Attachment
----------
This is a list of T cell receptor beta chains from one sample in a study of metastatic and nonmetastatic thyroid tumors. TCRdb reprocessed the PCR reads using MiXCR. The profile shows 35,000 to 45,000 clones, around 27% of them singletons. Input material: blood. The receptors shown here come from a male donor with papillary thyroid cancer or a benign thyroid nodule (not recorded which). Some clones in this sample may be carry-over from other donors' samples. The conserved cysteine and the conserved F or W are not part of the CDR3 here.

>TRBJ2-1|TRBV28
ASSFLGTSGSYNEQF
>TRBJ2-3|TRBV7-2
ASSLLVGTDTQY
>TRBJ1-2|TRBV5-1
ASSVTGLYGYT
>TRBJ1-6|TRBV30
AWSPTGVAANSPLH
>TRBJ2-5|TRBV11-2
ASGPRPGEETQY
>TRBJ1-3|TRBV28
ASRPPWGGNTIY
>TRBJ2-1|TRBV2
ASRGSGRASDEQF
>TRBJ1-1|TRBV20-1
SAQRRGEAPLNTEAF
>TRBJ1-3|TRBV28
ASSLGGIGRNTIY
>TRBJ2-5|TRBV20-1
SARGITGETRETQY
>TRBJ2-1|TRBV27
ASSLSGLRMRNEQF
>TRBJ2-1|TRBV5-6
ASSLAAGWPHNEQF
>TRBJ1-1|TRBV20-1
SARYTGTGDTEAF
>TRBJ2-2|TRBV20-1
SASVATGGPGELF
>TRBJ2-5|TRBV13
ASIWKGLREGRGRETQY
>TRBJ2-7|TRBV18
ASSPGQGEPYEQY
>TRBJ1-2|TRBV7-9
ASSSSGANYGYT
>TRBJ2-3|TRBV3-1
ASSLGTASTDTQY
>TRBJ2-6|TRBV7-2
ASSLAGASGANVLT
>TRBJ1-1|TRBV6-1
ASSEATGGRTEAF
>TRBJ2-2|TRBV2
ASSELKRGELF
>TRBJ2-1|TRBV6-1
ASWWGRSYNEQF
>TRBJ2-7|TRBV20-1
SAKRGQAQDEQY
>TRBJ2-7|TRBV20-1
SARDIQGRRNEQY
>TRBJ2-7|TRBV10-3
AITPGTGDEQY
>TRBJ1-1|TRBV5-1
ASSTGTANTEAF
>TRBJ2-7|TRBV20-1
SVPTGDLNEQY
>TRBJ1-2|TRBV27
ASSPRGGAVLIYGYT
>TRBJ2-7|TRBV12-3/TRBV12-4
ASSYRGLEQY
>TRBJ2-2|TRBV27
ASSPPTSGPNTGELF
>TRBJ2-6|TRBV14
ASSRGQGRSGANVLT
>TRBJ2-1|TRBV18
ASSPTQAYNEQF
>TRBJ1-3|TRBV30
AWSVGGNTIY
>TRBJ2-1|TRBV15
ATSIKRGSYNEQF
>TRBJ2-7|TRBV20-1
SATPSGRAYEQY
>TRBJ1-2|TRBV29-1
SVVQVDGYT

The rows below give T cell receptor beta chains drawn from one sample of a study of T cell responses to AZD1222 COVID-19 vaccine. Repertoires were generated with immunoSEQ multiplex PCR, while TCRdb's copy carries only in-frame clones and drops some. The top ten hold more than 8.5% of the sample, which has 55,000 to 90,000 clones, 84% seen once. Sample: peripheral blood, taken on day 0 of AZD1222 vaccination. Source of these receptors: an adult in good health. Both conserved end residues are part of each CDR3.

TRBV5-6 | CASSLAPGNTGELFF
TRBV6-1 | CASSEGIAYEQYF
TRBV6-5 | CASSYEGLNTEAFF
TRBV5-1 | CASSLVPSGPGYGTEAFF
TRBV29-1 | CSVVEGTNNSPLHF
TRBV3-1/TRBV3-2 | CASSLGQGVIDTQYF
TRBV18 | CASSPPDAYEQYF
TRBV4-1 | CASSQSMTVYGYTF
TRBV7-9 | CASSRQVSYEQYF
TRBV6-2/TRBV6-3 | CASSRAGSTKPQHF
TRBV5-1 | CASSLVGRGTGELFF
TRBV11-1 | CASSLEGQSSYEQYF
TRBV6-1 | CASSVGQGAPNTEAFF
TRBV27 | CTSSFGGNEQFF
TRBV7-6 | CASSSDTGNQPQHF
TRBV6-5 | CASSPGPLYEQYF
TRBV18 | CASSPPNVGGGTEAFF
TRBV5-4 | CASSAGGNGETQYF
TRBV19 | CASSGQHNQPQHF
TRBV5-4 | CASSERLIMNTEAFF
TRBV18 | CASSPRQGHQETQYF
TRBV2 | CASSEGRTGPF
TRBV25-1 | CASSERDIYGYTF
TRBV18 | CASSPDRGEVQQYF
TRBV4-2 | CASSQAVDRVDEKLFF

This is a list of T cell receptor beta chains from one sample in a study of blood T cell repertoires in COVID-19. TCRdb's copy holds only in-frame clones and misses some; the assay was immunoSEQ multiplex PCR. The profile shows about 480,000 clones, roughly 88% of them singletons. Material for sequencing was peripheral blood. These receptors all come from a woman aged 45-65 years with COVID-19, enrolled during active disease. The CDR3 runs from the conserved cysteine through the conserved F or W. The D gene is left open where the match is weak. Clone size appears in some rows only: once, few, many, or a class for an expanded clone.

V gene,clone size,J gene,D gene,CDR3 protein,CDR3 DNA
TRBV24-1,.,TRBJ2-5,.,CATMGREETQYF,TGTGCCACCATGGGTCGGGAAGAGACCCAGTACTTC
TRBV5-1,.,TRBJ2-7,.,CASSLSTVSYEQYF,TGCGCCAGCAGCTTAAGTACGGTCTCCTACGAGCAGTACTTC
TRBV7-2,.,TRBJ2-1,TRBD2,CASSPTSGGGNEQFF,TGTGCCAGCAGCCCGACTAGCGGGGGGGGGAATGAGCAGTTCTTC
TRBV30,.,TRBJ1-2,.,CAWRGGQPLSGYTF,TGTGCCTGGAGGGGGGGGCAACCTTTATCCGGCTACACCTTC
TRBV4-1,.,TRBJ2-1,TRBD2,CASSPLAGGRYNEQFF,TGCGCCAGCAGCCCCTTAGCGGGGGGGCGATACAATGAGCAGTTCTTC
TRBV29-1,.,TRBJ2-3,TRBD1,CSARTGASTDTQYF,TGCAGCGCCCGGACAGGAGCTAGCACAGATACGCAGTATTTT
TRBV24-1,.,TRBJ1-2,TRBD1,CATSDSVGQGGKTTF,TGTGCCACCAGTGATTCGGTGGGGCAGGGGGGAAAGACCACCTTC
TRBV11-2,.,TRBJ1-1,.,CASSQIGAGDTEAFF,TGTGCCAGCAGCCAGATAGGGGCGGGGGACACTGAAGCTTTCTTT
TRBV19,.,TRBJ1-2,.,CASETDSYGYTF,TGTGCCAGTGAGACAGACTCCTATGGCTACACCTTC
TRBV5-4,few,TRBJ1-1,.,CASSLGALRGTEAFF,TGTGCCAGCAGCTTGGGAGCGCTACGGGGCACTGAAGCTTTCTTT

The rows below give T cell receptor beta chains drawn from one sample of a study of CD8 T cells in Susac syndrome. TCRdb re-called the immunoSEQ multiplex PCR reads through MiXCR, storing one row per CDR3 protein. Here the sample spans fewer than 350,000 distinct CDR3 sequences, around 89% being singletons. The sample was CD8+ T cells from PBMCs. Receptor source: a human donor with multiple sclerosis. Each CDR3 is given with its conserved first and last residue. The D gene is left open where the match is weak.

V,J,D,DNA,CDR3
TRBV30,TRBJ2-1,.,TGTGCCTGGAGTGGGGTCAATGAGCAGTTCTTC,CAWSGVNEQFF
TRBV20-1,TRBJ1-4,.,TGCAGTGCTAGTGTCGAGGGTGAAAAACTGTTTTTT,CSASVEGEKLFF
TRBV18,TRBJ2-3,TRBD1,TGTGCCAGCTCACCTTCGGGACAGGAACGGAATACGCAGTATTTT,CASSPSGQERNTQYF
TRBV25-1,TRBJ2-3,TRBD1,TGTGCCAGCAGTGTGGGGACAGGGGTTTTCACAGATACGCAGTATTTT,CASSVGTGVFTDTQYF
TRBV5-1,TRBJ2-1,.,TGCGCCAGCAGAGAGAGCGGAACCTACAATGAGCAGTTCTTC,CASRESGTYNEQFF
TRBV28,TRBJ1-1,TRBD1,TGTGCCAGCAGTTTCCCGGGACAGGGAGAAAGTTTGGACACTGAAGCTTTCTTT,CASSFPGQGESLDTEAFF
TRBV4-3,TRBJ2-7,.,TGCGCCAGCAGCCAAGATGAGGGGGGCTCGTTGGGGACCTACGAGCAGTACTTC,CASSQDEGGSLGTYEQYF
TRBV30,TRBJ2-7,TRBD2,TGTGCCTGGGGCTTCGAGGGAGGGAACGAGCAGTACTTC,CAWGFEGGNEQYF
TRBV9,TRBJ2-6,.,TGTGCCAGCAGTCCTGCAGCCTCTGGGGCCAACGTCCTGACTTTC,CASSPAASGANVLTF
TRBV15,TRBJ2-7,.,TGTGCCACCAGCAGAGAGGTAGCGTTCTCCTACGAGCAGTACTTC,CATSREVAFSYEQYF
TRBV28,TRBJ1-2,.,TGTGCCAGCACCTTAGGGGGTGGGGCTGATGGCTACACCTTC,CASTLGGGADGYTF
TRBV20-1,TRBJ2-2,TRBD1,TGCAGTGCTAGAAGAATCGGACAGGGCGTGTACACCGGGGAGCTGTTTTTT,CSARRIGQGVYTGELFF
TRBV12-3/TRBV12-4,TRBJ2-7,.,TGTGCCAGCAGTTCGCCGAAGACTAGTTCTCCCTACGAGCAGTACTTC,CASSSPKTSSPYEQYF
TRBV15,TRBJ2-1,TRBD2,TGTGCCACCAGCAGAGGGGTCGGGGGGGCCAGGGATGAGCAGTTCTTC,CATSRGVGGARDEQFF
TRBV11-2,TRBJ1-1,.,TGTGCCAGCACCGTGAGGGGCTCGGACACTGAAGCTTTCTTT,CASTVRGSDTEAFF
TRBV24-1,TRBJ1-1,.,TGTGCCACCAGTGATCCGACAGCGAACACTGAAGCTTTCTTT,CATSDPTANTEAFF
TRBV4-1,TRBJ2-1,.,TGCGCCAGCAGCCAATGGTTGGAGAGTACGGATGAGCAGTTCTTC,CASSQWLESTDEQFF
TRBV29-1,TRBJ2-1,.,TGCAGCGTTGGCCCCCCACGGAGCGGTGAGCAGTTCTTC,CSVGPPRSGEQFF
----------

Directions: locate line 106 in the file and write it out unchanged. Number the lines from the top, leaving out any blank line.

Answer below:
TRBV4-1,.,TRBJ2-1,TRBD2,CASSPLAGGRYNEQFF,TGCGCCAGCAGCCCCTTAGCGGGGGGGCGATACAATGAGCAGTTCTTC